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Over-the-counter loans, adverse selection, and stigma in the interbank market

  • Huberto Ennis

    (Federal Reserve Bank of Richmond)

  • John Weinberg

    (Federal Reserve Bank of Richmond)

We study a model of interbank credit where physical and informational frictions limit the opportunities for intertemporal trade among banks and outside investors. Banks obtain loans in an over-the-counter market (involving search, bilateral matching, and negotiations over the terms of the loan) and hold assets of heterogeneous quality that in turn determine their ability to repay those loans. When asset quality is not observable by outside investors, information about the actions taken by a bank in the loan market may influence prices in the asset market. In particular, under some conditions, borrowing from the central bank can be regarded as a negative signal about the quality of the borrower's assets and banks may be willing to borrow in the market at rates higher than the one offered by the central bank. (Copyright: Elsevier)

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File URL: http://dx.doi.org/10.1016/j.red.2012.09.005
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Article provided by Elsevier for the Society for Economic Dynamics in its journal Review of Economic Dynamics.

Volume (Year): 16 (2013)
Issue (Month): 4 (October)
Pages: 601-616

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Handle: RePEc:red:issued:10-115
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References listed on IDEAS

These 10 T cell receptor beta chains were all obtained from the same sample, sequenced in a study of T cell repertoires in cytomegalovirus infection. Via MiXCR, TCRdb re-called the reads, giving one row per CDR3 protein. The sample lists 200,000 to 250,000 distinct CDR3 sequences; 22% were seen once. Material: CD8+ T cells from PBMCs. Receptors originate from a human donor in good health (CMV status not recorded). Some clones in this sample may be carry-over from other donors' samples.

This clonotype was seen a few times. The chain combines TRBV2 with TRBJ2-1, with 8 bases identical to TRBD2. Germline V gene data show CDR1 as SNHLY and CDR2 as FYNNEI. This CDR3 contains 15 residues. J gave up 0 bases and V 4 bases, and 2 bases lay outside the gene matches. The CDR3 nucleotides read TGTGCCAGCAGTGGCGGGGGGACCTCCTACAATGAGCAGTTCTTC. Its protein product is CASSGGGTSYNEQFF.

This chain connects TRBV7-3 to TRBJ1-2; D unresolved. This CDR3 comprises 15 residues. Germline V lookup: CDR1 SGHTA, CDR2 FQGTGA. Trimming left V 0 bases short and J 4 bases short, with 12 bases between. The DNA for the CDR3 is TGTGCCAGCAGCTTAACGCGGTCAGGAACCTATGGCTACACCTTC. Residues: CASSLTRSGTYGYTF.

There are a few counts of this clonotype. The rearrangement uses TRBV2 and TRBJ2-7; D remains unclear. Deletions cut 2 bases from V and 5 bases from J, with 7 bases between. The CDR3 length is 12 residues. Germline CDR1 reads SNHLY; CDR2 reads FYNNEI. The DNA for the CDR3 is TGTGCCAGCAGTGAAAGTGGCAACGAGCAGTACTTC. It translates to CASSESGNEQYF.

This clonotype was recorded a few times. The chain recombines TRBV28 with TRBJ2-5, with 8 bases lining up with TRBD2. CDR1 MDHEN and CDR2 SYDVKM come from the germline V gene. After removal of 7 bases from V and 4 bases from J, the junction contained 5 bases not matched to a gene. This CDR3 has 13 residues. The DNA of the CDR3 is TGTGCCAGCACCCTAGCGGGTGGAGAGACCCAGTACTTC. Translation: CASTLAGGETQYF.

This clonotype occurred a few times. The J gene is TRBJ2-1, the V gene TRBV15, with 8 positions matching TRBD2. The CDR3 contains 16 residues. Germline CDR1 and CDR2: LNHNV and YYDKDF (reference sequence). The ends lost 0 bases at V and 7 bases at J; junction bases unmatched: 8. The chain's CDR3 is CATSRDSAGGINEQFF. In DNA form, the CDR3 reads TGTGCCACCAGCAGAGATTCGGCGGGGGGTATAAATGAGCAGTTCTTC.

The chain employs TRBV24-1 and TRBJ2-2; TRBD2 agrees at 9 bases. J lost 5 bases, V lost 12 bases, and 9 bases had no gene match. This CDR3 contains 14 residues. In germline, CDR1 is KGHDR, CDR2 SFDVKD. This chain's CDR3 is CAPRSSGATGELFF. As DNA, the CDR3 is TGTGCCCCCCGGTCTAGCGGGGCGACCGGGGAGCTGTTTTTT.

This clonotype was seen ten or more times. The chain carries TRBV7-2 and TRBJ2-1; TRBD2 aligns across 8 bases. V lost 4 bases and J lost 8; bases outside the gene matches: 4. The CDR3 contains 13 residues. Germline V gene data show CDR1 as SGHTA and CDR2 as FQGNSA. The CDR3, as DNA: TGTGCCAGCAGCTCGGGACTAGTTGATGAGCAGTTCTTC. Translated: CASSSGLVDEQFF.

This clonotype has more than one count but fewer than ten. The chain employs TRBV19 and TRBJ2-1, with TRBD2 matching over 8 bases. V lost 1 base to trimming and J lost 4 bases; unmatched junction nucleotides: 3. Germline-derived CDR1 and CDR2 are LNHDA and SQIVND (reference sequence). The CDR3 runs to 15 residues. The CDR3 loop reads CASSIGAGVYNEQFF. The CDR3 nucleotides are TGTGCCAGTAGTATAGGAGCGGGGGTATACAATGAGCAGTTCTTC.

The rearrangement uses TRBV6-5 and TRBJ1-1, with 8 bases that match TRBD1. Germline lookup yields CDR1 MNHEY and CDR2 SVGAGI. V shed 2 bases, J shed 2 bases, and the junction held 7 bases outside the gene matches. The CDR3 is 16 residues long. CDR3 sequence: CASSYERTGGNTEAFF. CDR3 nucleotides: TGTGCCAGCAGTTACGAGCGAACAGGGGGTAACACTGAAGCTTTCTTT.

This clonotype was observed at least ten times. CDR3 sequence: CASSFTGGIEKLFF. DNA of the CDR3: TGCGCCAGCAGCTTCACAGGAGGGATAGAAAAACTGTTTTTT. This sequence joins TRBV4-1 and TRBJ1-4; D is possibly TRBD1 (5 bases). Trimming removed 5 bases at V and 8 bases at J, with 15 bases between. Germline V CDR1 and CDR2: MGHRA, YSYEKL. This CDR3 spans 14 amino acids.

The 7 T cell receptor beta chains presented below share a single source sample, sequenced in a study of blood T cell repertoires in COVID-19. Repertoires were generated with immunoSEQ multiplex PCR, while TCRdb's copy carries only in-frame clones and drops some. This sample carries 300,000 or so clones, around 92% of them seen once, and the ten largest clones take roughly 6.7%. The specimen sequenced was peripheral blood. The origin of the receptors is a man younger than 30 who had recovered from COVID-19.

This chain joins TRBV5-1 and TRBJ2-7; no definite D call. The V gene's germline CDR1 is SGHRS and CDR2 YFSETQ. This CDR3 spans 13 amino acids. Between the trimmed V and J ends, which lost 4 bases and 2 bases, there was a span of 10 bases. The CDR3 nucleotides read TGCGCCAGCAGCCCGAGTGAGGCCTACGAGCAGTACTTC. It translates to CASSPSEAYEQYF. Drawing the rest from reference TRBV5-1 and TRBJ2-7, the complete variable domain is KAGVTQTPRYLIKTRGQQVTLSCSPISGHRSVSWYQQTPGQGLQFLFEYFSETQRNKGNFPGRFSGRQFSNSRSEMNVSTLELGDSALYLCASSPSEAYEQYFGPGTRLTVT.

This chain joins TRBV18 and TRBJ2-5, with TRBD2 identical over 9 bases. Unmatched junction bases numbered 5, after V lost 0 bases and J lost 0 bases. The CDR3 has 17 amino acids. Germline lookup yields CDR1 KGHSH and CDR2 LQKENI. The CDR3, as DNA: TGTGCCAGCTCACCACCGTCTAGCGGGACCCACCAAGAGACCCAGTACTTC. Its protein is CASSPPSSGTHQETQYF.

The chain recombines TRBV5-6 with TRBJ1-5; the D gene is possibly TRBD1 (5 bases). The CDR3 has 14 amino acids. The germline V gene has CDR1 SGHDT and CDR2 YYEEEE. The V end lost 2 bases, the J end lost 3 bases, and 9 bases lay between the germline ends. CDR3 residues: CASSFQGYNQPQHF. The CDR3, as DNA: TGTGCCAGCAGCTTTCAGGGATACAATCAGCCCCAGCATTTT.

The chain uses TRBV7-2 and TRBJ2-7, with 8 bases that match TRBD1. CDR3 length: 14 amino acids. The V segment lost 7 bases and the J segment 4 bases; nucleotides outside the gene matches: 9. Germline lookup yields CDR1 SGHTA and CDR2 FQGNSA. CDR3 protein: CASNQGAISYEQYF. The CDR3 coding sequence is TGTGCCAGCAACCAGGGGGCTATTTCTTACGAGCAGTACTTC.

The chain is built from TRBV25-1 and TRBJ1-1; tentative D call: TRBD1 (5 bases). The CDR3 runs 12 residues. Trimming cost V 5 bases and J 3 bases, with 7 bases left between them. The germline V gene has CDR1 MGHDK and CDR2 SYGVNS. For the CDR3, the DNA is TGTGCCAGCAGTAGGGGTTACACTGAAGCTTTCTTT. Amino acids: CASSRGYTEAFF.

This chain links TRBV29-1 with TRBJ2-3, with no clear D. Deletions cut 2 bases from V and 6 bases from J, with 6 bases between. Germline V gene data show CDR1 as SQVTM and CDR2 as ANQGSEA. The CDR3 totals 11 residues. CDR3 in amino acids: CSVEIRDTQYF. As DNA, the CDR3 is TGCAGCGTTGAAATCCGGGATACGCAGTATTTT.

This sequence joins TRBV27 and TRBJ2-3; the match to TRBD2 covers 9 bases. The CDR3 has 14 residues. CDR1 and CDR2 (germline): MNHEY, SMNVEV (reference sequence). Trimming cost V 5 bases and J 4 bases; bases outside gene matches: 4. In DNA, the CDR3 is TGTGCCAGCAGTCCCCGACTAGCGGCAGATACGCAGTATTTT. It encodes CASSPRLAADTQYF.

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  1. Xavier Freixas & Antoine Martin & David Skeie, 2011. "Bank Liquidity, Interbank Markets, and Monetary Policy," Review of Financial Studies, Society for Financial Studies, vol. 24(8), pages 2656-2692.
  2. Selva Demiralp & Erhan Artuç, 2007. "Discount Window Borrowing after 2003: The Explicit Reduction in Implicit Costs," Koç University-TUSIAD Economic Research Forum Working Papers 0708, Koc University-TUSIAD Economic Research Forum.
  3. Thomas Philippon & Vasiliki Skreta, 2010. "Optimal Interventions in Markets with Adverse Selection," NBER Working Papers 15785, National Bureau of Economic Research, Inc.
  4. Allen, Franklin & Carletti, Elena & Gale, Douglas, 2009. "Interbank market liquidity and central bank intervention," Journal of Monetary Economics, Elsevier, vol. 56(5), pages 639-652, July.
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  11. Furfine, Craig, 2003. "Standing Facilities and Interbank Borrowing: Evidence from the Federal Reserve's New Discount Window," International Finance, Wiley Blackwell, vol. 6(3), pages 329-47, Winter.
  12. Olivier Armantier & Eric Ghysels & Asani Sarkar & Jeffrey Shrader, 2011. "Stigma in financial markets: evidence from liquidity auctions and discount window borrowing during the crisis," Staff Reports 483, Federal Reserve Bank of New York.
  13. Xavier Freixas & José Jorge, 2008. "The Role of Interbank Markets in Monetary Policy: A Model with Rationing," Journal of Money, Credit and Banking, Blackwell Publishing, vol. 40(6), pages 1151-1176, 09.
  14. Andrea L. Eisfeldt, 2004. "Endogenous Liquidity in Asset Markets," Journal of Finance, American Finance Association, vol. 59(1), pages 1-30, 02.
  15. Thomas B. King, 2008. "Discipline and Liquidity in the Interbank Market," Journal of Money, Credit and Banking, Blackwell Publishing, vol. 40(2-3), pages 295-317, 03.
  16. Darrell Duffie & Nicolae Garleanu & Lasse Heje Pedersen, 2004. "Over-the-Counter Markets," NBER Working Papers 10816, National Bureau of Economic Research, Inc.
  17. Leonardo Bartolini & Svenja Gudell & Spence Hilton & Krista Schwarz, 2005. "Intraday trading in the overnight federal funds market," Current Issues in Economics and Finance, Federal Reserve Bank of New York, vol. 11(Nov).
  18. Furfine, Craig, 2001. "The reluctance to borrow from the Fed," Economics Letters, Elsevier, vol. 72(2), pages 209-213, August.
  19. Kim, Youngse, 2003. "Income distribution and equilibrium multiplicity in a stigma-based model of tax evasion," Journal of Public Economics, Elsevier, vol. 87(7-8), pages 1591-1616, August.
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